Turkey’s main opposition Republican People’s Party has sought an image change ahead of the June 7 general election. The move comes after suffering successive defeats at the hands of the Islamist-rooted AK Party, which has portrayed it as hostile to religion. Dorian Jones reports from the western city of Izmir.
Video

Video Turkey's Main Opposition Party Hopes for Election Breakthrough

Turkey’s main opposition Republican People’s Party has sought an image change ahead of the June 7 general election. The move comes after suffering successive defeats at the hands of the Islamist-rooted AK Party, which has portrayed it as hostile to religion. Dorian Jones reports from the western city of Izmir.
Video

Video Europe Follows US Lead in Tackling ‘Conflict Minerals’

Metals mined from conflict zones in places like the Democratic Republic of Congo are often sold by warlords to buy weapons. This week European lawmakers voted to force manufacturers to prove that their supply chains are not inadvertently fueling conflicts and human rights abuses. Henry Ridgwell reports from London.
Video

Video Class Tackles Questions of Race, Discrimination

Unrest in some U.S. cities is more than just a trending news item at Ladue Middle School in St. Louis, Missouri. As VOA’s Kane Farabaugh reports, it’s a focus of a multicultural studies class engaging students in wide-ranging discussions about racial tensions and police aggression.
Video

Video Mind-Controlled Prosthetics Are Getting Closer

Scientists and engineers are making substantial advances towards the ultimate goal in prosthetics – creation of limbs that can be controlled by the wearer’s mind. Thanks to sophisticated sensors capable of picking up the brain’s signals, an amputee in Iceland is literally bringing us one step closer to that goal. VOA’s George Putic reports.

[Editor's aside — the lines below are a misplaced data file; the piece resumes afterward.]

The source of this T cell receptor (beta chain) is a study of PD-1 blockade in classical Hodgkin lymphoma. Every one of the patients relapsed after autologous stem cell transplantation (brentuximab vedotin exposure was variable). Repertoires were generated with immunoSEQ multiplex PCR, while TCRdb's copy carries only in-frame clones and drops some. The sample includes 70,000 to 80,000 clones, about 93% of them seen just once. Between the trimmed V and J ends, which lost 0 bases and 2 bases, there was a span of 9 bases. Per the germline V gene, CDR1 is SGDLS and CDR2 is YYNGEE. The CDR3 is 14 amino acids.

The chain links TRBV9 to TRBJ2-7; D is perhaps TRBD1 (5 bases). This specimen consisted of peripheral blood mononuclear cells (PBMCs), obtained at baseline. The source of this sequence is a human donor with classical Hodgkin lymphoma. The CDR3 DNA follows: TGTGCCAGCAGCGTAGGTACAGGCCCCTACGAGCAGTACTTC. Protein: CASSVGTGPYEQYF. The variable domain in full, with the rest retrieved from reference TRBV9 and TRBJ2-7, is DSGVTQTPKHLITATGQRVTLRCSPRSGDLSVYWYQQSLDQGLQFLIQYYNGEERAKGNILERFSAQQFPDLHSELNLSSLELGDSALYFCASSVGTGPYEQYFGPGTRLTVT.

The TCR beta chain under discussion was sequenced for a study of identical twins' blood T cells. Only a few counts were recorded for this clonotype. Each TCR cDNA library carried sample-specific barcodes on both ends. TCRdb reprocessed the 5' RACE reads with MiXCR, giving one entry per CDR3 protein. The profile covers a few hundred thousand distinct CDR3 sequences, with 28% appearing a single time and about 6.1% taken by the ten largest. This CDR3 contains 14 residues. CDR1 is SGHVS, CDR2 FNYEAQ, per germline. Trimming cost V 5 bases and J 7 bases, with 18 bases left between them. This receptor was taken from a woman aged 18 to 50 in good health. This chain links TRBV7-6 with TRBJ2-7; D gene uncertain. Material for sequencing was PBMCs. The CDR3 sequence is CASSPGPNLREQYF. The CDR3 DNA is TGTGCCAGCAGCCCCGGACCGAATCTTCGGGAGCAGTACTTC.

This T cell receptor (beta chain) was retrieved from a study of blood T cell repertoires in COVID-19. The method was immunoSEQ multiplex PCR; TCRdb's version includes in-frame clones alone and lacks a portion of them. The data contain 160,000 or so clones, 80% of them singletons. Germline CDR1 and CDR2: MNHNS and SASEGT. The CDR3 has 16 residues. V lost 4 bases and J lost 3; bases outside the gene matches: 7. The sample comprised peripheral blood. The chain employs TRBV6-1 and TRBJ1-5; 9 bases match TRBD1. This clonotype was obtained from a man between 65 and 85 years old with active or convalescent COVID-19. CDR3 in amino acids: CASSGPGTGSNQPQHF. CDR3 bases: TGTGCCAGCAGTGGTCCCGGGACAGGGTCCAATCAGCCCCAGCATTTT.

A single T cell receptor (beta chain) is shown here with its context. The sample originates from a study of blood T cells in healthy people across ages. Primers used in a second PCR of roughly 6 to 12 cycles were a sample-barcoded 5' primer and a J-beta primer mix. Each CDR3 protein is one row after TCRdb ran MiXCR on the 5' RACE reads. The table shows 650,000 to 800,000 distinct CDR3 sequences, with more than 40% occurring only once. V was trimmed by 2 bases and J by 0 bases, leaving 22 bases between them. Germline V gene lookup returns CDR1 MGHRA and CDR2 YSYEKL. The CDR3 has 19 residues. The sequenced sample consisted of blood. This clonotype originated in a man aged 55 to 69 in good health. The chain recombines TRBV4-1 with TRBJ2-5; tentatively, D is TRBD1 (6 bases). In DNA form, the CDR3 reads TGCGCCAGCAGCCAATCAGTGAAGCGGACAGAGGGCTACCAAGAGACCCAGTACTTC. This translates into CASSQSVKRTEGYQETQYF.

Video

Video Afghan Economy Sinks As Foreign Troops Depart

As international troops prepare to leave Afghanistan, and many foreign aid groups follow, Afghans are grappling with how the exodus will affect the country's fragile economy. Ayesha Tanzeem reports from the Afghan capital, Kabul.
Video

Video Poverty, Ignorance Force Underage Girls Into Marriage

The recent marriage of a 17-year old Chechen girl to a local police chief who was 30 years older and already had a wife caused an outcry in Russia and beyond. The bride was reportedly forced to marry and her parents were intimidated into giving their consent. The union spotlighted yet again the plight of many underage girls in developing countries. Zlatica Hoke reports poverty, ignorance and fear are behind the practice, especially in Asia and Africa.
Video

Video South Korea Marks Gwangju Uprising Anniversary

South Korea this week marked the 35th anniversary of a protest that turned deadly. The Gwangju Uprising is credited with starting the country’s democratic revolution after it was violently quelled by South Korea’s former military rulers. But as Jason Strother reports, some observers worry that democracy has recently been eroded.
Video

Video California’s Water System Not Created To Handle Current Drought

The drought in California is moving into its fourth year. While the state's governor is mandating a reduction in urban water use, most of the water used in California is for agriculture. But both city dwellers and farmers are feeling the impact of the drought. Some experts say the state’s water system was not created to handle long periods of drought. Elizabeth Lee reports from Ventura County, an agricultural region just northwest of Los Angeles.
Video

Video How to Clone a Mammoth: The Science of De-Extinction

An international team of scientists has sequenced the complete genome of the woolly mammoth. Led by the Swedish Museum of Natural History in Stockholm, the work opens the door to recreate the huge herbivore, which last roamed the Earth 4,000 years ago. VOA’s Rosanne Skirble considers the science of de-extinction and its place on the planet
Video

Video Blind Boy Defines His Life with Music

Cole Moran was born blind. He also has cognitive delays and other birth defects. He has to learn everything by ear. Nevertheless, the 12-year-old has had an insatiable love for music since he was born. VOA’s June Soh introduces us to the young phenomenal harmonica player.

VOA Blogs